Income and employment losses have devolved majorly upon the low-paid, informal, blue and white collared and younger earners according to disparate evidence and employment intensities. The Centre for Monitoring Indian Economy surveys assess that about 21 million salaried jobs have been lost between April-August; in August, urban unemployment was almost in double digits even as informal jobs returned. Services, which constitute 54 per cent of India’s economy, is likely to bear the brunt of unemployment as a respective 59.7 per cent and 63 per cent of urban male and female workers are engaged in ‘trade, hotel and restaurant’, ‘transport, storage and communication’ and ‘other services’ (2018-19). Activities here are unlikely to be restored fully as long as infection risks and fears persist; many of these services are in-person and cannot be teleworked or remotely provided. Then, MSMEs employ about 111 million; agriculture serves as livelihood for nearly half the population with non-farm income support from construction, which employs the unskilled workers. 

These negative impulses will keep consumption depressed and below-potential ahead; this also depends critically upon the evolution of infection spread and growth, which show no signs of abatement. A reduced consumption base will also restrain investment that was already stagnant and cannot be easily expected to recover soon from such a shock on top. The worst perhaps is also yet to come as far as people and businesses are concerned because in a stretching pandemic it is not known how many firms will permanently close, how many youth will stay unemployed or for how long would they stay at their parents’ homes, how many disguised unemployed will subsist in agriculture, and how many will slip into poverty. These are permanent destructions that lower potential output or productive base of an economy. Even normal recessions cause permanent losses and this recession is an extraordinary one — caused by a health crisis. 

Loss magnitudes are thus expected to be large this year as following the April-June GDP shock outturn, 2020-21 growth is commonly predicted to decline in double-digits. Analysts have attempted to divide their anticipated income losses across households, corporate and government sectors. Credit Suisse, which forecasts GDP at -10 per cent (about Rs 2 trillion), assigns 25 per cent to wage earners, about 15 per cent to the informal firms, 10 per cent to corporate firms, and the rest 50 per cent to be borne by government (lower tax revenues). The rating agency, Ind-Ra, projects a -11.8 per cent GDP decline; the total income loss is apportioned as Rs 6.2 trillion towards wage income and Rs 12.2 trillion to corporate profits. A shrinkage of this proportion means that annual per capita GDP could reduce to Rs 95,803 in year from Rs 108,620 last year (2019-20), taking it back to almost the 2016-17 level (Rs 94,751). Monthly per capita GDP in the event would fall to Rs 7,984 from Rs 9,052 last year, barely more than the monthly average four years ago (Rs 7,896).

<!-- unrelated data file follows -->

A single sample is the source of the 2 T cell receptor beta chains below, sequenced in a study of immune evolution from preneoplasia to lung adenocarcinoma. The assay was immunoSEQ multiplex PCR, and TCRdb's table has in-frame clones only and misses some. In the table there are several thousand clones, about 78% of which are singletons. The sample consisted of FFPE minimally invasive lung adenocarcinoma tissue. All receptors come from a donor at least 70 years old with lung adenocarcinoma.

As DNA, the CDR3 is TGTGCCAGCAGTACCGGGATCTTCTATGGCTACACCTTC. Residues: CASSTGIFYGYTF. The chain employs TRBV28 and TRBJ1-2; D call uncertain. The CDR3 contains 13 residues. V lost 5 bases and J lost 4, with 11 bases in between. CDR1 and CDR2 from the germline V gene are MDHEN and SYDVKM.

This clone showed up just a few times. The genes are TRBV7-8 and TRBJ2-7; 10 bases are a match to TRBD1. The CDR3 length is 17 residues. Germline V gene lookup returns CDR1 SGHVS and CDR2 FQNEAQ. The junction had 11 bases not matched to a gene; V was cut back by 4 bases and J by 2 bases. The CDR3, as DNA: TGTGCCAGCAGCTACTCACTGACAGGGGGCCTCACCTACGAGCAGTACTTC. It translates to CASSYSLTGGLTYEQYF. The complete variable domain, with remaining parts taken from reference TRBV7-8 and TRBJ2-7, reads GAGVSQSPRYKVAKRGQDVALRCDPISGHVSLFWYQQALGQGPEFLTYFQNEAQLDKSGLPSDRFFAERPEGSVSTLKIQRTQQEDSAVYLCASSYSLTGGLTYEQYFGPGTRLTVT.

What’s the prospect for recovery? Many, including the chief economic adviser, predict a V-shaped recovery in 2021-22. Technically, any rise from a trough will be that but the question is about the strength of the upturn — a gradual rise up or a steep one? It is also about the peak the economy returns to — former or a new, lower one? Consider that just to get back to the 2019-20 level of income, real GDP would have to grow about 14 per cent next year (in 2021-22, upon -11.8 per cent this year). This seems improbable given the scale of reductions in net worths of households, firms, financial intermediaries and the government; each was struggling much before Covid-19 happened, progressively weakening for three years. More so, the financial system and the government; were the former stronger, and if the government had more capacity to overcome some of the slack caused by the weakened households and firms, a quicker restoration would be enabled. The augurs are thus bleak: the path uphill will be a grind compared to the steep fall into the trough. Then too, incomes will not restore to last year’s level. That may take up to two years.

The author is a macroeconomist